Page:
Consumers don't know what they actually want.

How do you label a food as GMO? What is GMO exactly?

If you mutate a seed with radiation or you cross breed with chemical mutagens that is currently qualified as organic in the USA and EU. Those are considered to be completely safe and traditional methods of engineering.

Why is using radiation okay but inserting a specific gene at a specific location not okay?

Saying something is GMO tells you nothing and it is just feeding into fear.

Comment Re:Yes (Score 1) 245

Let's audit our system, then. First, we need to audit the CPU . . . oh, wait, do you have a tunneling electron microscope, cause I don't and we need to be sure that the actual die matches the supposed schematics. So we'll have to buy 10 CPUs from different locations, and analyse 9 of them to trust the 10th one. Yeah, the AMT is in there, but you have to get that first part of the audit done first.

Now, assuming you've gotten that far, and are willing to postpone auditing the AMT for now, it's time to audit the Z170, X99, or whatever chipset you are running. Should buy several motherboards with your desired chipset, just to be sure the motherboard companies are all using the same chips, and that they are all authentic Intel Z170, B170, X99, whatevers; you'll need the VHDL or schematics here, too.

Wow, we're finally out of the motherboard and CPU combination, that's probably taken a few years off our collective lives. Time to audit the USB chip, cause it does have interrupt access to the CPU and even with all the VHDL/Verilog/Schematics there could be one of those hidden register tricks like Kjella mentioned, so we'll need to make sure that it's behaving as it should and not feeding in bad bits. Then over to the HDs, because sprite_tm showed that you could bury some malware into the drive controller and the Equation Group software has been found in those. Wouldn't want one of those chips to go un-audited.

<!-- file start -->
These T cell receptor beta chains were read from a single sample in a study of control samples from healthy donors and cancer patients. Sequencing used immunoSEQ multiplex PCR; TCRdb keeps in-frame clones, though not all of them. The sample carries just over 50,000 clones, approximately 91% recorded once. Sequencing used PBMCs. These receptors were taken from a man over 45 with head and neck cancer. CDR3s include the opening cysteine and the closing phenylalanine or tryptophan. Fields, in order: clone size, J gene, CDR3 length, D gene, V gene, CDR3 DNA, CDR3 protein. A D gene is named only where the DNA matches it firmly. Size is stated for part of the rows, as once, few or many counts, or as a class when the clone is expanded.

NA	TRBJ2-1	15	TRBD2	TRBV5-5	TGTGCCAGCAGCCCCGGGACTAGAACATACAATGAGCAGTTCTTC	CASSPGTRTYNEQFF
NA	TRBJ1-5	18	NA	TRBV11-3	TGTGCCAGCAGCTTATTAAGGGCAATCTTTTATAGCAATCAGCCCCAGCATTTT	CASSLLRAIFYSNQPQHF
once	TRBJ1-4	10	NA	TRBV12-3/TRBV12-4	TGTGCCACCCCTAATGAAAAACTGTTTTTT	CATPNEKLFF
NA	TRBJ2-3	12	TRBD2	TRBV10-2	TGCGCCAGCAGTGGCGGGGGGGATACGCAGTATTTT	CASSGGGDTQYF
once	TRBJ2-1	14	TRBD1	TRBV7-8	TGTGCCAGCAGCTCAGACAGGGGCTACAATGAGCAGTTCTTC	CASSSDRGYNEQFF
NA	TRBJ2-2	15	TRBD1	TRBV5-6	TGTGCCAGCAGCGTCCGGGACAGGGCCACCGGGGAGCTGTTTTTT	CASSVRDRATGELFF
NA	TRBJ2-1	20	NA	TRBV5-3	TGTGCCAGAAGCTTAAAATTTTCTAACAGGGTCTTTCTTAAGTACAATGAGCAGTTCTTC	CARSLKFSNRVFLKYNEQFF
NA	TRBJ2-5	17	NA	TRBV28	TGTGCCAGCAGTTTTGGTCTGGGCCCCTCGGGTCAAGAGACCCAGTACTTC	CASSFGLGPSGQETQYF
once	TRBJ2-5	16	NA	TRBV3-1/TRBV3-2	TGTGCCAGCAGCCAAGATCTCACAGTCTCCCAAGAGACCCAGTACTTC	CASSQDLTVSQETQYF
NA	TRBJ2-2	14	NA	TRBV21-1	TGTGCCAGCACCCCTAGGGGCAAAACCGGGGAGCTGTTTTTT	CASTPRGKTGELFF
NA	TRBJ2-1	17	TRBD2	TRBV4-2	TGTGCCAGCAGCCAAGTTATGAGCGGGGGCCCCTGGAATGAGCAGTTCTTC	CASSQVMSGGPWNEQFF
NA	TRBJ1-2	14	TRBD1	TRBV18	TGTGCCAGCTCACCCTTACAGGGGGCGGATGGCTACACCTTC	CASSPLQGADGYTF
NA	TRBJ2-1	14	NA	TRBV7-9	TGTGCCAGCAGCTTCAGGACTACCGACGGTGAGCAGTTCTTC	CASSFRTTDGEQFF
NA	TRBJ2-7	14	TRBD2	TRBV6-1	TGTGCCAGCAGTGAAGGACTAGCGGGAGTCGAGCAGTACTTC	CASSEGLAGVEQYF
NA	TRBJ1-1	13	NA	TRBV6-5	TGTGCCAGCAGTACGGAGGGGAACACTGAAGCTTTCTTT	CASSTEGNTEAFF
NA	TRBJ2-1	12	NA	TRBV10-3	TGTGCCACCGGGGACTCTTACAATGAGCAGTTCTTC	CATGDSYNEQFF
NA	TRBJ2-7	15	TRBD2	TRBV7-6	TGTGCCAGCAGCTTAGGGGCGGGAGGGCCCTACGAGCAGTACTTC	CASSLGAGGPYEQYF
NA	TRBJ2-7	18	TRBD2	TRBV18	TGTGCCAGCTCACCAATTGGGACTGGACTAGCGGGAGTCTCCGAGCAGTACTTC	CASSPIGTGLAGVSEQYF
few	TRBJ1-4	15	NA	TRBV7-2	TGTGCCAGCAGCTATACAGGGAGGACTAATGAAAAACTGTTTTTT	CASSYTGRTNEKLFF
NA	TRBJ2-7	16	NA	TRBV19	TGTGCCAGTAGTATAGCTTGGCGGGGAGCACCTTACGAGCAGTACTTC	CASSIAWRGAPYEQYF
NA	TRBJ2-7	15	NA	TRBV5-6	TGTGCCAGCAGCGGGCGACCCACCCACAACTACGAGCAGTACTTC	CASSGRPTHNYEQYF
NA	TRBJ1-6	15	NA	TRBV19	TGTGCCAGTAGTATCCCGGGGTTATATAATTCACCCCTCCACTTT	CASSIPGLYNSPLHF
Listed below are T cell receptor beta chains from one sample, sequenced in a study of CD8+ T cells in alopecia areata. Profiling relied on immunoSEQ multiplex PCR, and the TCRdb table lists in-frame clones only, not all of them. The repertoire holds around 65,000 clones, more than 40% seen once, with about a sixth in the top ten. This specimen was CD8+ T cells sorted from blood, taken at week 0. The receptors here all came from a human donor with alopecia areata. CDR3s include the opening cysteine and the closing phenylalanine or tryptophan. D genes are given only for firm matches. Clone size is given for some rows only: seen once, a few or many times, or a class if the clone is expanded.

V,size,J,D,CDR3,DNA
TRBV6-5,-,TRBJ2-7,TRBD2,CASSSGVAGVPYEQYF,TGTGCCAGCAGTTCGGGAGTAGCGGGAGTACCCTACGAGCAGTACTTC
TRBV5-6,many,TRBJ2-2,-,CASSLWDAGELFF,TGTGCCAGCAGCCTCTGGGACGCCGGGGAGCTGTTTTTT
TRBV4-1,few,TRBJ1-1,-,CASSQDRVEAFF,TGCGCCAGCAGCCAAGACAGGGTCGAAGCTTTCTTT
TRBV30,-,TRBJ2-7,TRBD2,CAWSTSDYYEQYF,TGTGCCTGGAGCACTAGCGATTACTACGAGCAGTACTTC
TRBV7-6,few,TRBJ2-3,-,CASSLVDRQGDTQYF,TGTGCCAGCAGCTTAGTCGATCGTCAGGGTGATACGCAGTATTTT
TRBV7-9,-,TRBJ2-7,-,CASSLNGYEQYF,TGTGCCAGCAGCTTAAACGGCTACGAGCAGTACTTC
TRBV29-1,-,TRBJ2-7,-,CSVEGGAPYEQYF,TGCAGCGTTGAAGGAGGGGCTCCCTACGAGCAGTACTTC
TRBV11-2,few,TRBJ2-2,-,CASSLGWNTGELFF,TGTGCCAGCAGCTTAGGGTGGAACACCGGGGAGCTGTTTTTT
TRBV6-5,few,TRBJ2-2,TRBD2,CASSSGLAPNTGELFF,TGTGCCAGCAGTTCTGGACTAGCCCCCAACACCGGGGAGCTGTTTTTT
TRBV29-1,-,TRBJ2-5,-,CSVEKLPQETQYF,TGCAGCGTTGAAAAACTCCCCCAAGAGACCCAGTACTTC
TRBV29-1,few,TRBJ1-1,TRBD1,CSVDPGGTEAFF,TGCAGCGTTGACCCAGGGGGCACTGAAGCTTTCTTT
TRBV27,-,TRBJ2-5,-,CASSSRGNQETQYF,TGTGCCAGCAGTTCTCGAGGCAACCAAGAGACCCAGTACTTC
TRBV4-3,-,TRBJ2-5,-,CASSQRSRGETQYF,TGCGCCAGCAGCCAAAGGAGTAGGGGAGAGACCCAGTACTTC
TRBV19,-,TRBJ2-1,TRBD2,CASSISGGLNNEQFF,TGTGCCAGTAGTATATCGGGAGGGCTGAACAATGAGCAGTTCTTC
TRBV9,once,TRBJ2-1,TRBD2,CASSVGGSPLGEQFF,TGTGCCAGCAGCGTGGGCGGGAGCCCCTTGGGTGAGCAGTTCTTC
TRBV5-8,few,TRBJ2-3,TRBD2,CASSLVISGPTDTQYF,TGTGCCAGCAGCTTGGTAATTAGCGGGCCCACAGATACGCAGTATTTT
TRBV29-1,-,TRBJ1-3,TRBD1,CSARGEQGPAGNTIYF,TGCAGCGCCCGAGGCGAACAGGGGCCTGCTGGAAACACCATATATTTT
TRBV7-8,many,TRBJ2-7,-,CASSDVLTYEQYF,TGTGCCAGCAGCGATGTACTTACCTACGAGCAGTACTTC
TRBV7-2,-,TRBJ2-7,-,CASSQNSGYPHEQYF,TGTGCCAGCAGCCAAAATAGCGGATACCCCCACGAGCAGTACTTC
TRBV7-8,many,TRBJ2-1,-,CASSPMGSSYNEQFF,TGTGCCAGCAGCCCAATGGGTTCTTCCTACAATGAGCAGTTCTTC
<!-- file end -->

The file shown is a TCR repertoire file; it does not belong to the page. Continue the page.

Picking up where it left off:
And we have even gotten to the sound chips, the graphics cards or, oh gods, the ethernet/wifi chips. Those bastard internet I/O chips, who knows what kinds of back doors are lodged in those. For all we know, there could be a port knock code in the Intel Gigabit Ethernet chips that causes it to log all HTTPS traffic and send it out over a side channel (do the ethernet chips still have SSL accelerators, or is that a thing of the past? It plays for hyperbole, but I'm not sure where in the hardware the HTTPS decoding gets done anymore).

Seriously, have you audited any of the parts of your computer? Have you read reports from anyone else who has done any auditing? Or is this just a plea for karma? Because you don't sound informative, you sound uninformed. Every chip in your system has to be trusted, and I doubt you have attempted to audit any of them or any of the software or firmware involved either. Even with the code in hand, the long process of determining "which compiler and flags were used to build the TrueCrypt software for windows" experiment a few years ago would show you how you could have all the parts available and still have a hard time proving that the device or software you have came through a trusted source (they did eventually find the flags that built TrueCrypt and the version of MSVC used, but it took a while). That assumes that, for software, the compiler you and your provider use is not backdoored itself. Thompson's "Reflections On Trusting Trust" shows that even if you have the compiler source code, and the code for the project you want to build, and the compiler bootstrap executable, you still can't be sure that it's all "audited safe and clear".

So, there you have it. Yes, you have to trust, because it is literally outside yours, or mine, or damn near anyones to audit every system configuration out there to ensure that everyone and every device is safe. You don't trust Intel, fine. You shouldn't trust AMD, either, for the same reason. And you probably shouldn't trust SlashdotMedia, so until you can audit all of the possible data that you might get sent from the web, you might just want to disconnect from the internet. You know, to be safe from that "potential danger".